(cba:news) orbital light curves of novae
jop at astro.columbia.edu
Sat Dec 2 13:37:51 EST 2017
We have enough now for V Per and QZ Aur. Lots of eclipses, and
sufficient coverage around the orbits to define the shape very nicely.
These are pretty faint stars. I was very surprised to see what a good
job you guys can do with them - basically *better* than is done with 2-4
meter telescopes. The latter have much higher signal/noise PER POINT,
but because they are also tainted by flickering, the persistent orbital
light curve is MASKED. The CBA light curves are quite superior in
defining the mean shape... and that shape is one of the keys to
understanding the structure of the binary.
These comments apply mainly to old novae. The dwarf novae are a
different story; since they wander between high-, low-, and
medium-accretion states, the "average" light curve is not well-defined.
Anyway, for us, it's worth stressing:
Frequent long-night coverage of old novae is a great project - including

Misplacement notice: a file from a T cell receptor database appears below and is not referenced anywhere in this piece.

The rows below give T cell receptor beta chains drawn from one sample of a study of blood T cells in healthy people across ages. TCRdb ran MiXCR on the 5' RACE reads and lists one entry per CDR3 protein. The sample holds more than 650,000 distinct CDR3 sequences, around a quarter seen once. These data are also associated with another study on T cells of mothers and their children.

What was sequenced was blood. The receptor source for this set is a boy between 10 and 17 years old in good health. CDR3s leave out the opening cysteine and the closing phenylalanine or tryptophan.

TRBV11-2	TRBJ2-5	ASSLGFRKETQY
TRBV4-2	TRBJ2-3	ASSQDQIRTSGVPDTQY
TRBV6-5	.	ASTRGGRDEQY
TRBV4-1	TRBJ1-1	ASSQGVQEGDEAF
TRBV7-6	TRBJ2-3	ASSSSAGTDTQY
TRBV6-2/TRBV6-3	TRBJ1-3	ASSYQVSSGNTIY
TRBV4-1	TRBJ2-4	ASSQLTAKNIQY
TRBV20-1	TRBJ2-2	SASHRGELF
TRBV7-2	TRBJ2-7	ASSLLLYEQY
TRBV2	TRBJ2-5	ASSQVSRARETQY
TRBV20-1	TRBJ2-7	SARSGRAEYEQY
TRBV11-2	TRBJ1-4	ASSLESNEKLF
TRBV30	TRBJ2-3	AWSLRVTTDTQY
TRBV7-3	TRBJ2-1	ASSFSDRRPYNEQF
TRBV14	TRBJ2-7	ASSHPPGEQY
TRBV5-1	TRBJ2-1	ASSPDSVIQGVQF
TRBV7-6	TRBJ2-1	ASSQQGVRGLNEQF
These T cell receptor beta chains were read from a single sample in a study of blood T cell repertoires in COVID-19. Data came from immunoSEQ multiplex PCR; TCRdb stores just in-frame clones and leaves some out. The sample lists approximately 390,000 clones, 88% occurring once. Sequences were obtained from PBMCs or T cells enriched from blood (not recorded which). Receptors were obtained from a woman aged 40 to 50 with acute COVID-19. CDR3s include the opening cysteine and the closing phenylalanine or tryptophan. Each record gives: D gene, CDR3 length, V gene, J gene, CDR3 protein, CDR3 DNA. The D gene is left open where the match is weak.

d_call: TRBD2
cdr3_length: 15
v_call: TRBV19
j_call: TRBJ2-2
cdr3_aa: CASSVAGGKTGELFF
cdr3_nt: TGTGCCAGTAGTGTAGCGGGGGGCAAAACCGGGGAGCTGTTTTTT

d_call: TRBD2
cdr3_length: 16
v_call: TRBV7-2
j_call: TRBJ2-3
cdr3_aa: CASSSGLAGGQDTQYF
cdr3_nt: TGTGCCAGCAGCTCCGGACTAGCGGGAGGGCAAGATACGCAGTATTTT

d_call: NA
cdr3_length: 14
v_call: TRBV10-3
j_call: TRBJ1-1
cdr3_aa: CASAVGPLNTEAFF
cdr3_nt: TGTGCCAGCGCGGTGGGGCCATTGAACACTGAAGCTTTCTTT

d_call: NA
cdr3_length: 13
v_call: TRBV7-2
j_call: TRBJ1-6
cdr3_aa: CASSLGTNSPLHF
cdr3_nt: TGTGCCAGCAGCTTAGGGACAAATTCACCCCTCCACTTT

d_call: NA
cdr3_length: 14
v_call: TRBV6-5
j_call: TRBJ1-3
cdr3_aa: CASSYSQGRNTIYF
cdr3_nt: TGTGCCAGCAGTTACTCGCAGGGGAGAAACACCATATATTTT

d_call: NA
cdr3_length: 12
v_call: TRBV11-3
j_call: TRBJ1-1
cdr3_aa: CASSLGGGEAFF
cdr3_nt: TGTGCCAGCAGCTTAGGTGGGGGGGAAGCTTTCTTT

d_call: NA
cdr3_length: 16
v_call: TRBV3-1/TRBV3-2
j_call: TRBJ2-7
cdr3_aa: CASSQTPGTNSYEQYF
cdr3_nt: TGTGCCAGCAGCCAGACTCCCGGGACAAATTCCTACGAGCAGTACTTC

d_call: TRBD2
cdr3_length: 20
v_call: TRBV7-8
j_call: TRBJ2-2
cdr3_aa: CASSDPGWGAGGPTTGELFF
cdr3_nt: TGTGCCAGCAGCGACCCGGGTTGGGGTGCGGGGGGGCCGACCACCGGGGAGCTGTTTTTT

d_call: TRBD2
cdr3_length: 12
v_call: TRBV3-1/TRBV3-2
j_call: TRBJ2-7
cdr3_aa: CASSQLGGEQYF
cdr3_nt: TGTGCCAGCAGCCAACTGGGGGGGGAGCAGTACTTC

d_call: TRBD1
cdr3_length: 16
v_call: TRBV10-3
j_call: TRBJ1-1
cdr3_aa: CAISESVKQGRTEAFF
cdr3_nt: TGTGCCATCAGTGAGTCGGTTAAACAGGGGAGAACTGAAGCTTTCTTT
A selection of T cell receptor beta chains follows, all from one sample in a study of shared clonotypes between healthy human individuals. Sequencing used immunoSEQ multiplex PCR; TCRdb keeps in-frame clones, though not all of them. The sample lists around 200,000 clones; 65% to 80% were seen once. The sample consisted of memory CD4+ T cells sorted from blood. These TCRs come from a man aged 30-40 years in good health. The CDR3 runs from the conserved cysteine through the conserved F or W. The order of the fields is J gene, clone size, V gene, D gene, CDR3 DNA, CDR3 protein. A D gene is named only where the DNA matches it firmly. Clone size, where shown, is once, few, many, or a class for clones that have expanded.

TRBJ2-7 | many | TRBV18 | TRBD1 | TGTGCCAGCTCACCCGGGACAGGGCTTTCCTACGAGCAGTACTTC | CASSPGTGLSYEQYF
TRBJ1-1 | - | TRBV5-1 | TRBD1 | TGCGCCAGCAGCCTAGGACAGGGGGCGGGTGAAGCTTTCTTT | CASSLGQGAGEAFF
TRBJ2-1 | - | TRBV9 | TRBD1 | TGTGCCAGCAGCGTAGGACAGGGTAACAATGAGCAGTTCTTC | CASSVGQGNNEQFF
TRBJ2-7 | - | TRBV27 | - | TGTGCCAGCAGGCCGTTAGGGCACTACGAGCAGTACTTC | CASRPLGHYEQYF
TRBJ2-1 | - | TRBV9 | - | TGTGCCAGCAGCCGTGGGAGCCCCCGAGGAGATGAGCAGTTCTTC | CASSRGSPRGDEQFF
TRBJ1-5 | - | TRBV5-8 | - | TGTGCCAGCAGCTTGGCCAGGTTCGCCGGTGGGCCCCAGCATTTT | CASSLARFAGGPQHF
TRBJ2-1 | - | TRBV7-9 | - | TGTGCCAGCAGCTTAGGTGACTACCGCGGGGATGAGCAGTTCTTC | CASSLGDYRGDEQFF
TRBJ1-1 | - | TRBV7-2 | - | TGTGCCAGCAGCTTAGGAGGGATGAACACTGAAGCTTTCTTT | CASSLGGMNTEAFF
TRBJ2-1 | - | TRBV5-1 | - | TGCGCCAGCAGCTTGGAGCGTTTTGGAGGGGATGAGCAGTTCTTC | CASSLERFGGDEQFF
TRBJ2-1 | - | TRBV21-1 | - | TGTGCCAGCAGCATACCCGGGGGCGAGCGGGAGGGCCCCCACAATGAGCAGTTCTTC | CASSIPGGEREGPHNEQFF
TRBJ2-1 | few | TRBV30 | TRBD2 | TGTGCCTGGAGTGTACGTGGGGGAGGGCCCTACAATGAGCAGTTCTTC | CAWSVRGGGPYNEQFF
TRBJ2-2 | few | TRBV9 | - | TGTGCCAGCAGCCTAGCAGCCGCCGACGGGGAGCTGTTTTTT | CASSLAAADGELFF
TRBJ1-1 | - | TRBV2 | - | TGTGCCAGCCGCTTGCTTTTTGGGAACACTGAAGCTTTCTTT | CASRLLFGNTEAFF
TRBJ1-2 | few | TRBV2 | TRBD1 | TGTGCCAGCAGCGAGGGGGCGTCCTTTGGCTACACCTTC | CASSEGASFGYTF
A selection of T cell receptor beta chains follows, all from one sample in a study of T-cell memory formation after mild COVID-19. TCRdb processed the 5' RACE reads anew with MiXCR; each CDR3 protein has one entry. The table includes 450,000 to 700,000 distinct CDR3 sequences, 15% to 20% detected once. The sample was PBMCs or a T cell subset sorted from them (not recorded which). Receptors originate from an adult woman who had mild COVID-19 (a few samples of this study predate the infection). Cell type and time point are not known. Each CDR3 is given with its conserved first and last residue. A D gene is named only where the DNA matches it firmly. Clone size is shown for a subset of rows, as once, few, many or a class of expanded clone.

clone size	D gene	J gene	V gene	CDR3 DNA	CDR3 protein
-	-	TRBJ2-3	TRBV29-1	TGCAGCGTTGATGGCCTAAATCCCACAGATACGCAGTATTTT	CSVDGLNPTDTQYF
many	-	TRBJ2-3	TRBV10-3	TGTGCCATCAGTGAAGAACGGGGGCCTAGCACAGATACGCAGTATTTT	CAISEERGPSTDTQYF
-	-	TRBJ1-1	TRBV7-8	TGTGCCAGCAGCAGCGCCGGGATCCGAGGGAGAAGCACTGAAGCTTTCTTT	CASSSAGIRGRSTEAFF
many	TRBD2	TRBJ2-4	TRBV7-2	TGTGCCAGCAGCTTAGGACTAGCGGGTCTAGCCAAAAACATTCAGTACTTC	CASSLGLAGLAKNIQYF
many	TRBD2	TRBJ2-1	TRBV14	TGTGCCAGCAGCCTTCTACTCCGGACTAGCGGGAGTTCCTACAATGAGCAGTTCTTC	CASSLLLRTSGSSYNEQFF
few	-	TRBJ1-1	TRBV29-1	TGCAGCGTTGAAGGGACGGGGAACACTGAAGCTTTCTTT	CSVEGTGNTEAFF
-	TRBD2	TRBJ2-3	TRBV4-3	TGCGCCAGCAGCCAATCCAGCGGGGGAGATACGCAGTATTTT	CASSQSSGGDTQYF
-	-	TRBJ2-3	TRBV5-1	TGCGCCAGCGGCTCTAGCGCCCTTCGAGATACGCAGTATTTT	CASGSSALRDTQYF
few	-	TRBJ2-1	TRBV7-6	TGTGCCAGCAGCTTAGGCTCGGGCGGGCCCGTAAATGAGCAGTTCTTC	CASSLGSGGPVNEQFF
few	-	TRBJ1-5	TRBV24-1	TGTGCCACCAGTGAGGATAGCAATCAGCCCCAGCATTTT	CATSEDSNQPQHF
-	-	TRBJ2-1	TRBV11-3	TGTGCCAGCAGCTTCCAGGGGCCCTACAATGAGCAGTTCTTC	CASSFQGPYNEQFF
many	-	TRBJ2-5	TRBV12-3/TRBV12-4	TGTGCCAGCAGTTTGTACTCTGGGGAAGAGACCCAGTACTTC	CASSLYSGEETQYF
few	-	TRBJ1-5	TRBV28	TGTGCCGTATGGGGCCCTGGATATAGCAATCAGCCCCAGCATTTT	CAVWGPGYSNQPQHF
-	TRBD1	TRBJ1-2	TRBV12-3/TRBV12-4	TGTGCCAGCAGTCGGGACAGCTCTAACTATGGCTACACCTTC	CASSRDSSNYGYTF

even the recent ones. "Old" meaning at least, say, 3 magnitudes down
from max... but it's not impossible that interesting periodic signals
could be found even near max.
Seasonally appropriate old novae are: V959 Mon, T Pyx, CP Pup, RR Pic,
and DN Gem. As usual, it's best to pound one of them senseless...
rather than scattering the coverage.
Other stars. We're quitting on WZ Sge. Another 1-2 weeks is probably
goof for FO Aqr, but not after that. And I think AO Psc is done for the
For rhe DQ Hers, I especially recommend HZ Pup, HT Cam, and DW Cnc. But
as usual, we *always* like timing observations of DQ Her stars.
Center for Backyard Astrophysics (CBA) mailing lists
More information about the cba-public